This paper is a status update of the SLAC P2 Marx. This Marx-topology klystron modulator is a second-generation modulator which builds upon experience gained from the SLAC PI Marx. There are several fundamental differences between these modulators including the correction scheme, bus voltages, and the control system architecture. These differences, along with preliminary experimental results and the schedule for further development, are detailed in this paper. View full abstract»

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  • A Solid State Marx Modulator that can drive a magnetron in a remote location

    Publication Year: 2010 , Page(s): 27 - 29
    Cited by:  Papers (1)
    Save to Project icon | Request Permissions | Click to expandQuick Abstract | PDF file iconPDF (1218 KB) |  | HTML iconHTML  

    Most modulators designs can be configured as stand alone or in the hybrid configuration using a pulse transformer to increase its output voltage. The Solid State Marx is no exception. By combining a standard pulse transformer with a Solid State Marx Modulator, the result is a lower cost flexible modulator. The unique features of the Solid State Marx, of variable pulse width, fast adjustable rise times, dynamically controlled amplitude, low output impedance and high reputation rate makes it ideally suitable for most modulator applications. The low output impedance of a Solid State Marx can drive cables that are impedance matched to the load using a pulse transformer. The cables allow the operation of a magnetron or klystron at a considerable distances from the modulator and power source. The unique properties of the Solid State Marx enable the core bias of the pulse transformer and heater supply to be located and controlled at the modulator without additional interconnecting wiring to the pulse transformer and load. The paper will delineate this unique design of the Solid State Hybrid Marx Modulator and its performance for a remotely located magnetron or klystron. View full abstract»

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  • Transient analysis of Silicon Carbide MOSFET switches

    Publication Year: 2010 , Page(s): 30 - 33
    Cited by:  Papers (2)
    Save to Project icon | Request Permissions | Click to expandQuick Abstract | PDF file iconPDF (566 KB) |  | HTML iconHTML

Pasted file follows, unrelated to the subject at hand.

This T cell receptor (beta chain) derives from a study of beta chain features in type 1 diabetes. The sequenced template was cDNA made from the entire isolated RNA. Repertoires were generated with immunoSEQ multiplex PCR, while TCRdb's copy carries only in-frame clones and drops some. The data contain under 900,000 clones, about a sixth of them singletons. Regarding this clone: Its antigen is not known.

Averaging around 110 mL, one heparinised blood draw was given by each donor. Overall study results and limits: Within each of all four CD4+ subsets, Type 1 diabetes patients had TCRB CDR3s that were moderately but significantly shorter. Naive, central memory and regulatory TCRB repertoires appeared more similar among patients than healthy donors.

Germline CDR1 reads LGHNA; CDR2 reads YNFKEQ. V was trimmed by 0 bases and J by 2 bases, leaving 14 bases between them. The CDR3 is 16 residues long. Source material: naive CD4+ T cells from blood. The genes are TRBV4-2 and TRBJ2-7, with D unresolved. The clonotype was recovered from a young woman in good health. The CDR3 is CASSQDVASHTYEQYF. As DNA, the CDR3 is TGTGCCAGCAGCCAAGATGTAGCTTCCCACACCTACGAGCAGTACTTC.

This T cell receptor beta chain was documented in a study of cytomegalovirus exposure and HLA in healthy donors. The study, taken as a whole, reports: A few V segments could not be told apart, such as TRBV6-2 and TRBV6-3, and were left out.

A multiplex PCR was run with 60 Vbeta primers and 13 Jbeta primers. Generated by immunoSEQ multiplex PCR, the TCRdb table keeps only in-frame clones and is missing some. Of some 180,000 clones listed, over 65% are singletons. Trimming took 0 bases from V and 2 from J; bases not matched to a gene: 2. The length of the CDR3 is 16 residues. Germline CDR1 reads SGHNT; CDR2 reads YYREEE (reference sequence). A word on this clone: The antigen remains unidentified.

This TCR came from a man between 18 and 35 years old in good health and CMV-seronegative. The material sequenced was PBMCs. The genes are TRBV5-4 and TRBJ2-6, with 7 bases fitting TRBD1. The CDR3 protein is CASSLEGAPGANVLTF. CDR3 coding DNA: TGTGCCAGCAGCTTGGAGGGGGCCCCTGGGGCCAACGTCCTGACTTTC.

This research was conducted to determine the transient performance of Silicon Carbide MOSFET devices. The device under test for these results is a CREE CMF20120D D-MOSFET rated for a blocking voltage of 1200 V and a forward conduction current of 20 A. The first test involves testing the limit of voltage rise time, or the dV/dt of these devices to determine when the device turns itself on. The second test studies the effects of large current pulses, 10x the rated current, on these devices to determine how well these devices are able to handle over current situations. For both of these tests a test bed had to be designed and built. View full abstract»

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  • Carrier lifetime studies of semi-insulating silicon carbide for photoconductive switch applications

    Publication Year: 2010 , Page(s): 34 - 37
    Cited by:  Papers (4)
    Save to Project icon | Request Permissions | Click to expandQuick Abstract | PDF file iconPDF (431 KB) |  | HTML iconHTML  

    A contactless microwave photoconductivity decay (MPCD) method has been used to measure recombination lifetime and relative conductivity of semi-insulating (SI) silicon carbide (SiC) wafers. A pulsed laser, tunable from 210 nm to 2 μm, has been used to probe above and below band gap photoconductive responses of four SI SiC wafers. The carrier lifetimes were calculated by comparing the reflected microwave signal to the photo response of a fast (<; 300 ps) photodiode. Three vanadium-doped 6H-SiC wafers, with bulk resistivities ranging from 105 Ω-cm to 1011 Ω-cm, and one high purity semi-insulating (HPSI) 4H-SiC wafer (>; 109 Ω-cm) were studied. The photoconductive response of each wafer set is presented. The HPSI wafer demonstrated longer carrier lifetime and improved above band gap photoconductivity compared to the vanadium-doped wafers. The difference in carrier lifetimes are attributed to higher densities of recombination centers (vanadium acceptors) in the 6H-SiC substrates. View full abstract»

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  • Fundamentals for the compounding of nanocomposites to enhance electrical insulation performance

    Publication Year: 2010 , Page(s): 38 - 41
    Cited by:  Papers (1)
    Save to Project icon | Request Permissions | Click to expandQuick Abstract | PDF file iconPDF (381 KB) |  | HTML iconHTML  

    Although it is undeniable that the promise of enhanced dielectric properties through the use of nanotechnology has generated worldwide interest in nanodielectrics in the last decade, study of the experimental literature indicates that there are numerous inconsistencies in the results obtained. In many instances, it is likely that this is due to a lack of quality control during the formulation of this new class of material. By examining several nanocomposite examples, this contribution seeks to shed some light on the likely causes for these inconsistencies. Through the paramount property of dielectric strength, it is confirmed that poor dispersion and/or agglomeration is often the cause of poor material performance. Examples are provided to show how this can be rectified through the use of particle functionalization and compatibilizers, the use of shear in compounding, and the careful control of moisture. However, good dispersion alone is not sufficient since some of the techniques used may also lead to microcavity formation and other undesirable phenomena. The optimization of nanocomposite compounding is intimately connected with the need to quantify the resulting structure. Consequently, the paper includes a brief discussion of the part played by thermogravimetric and thermal analyses as well as the use of the focused ion beam method to supplement scanning electron microscopy as a viable alternative to (the more difficult) transmission electron microscopy for the evaluation of dispersion and percolation. View full abstract»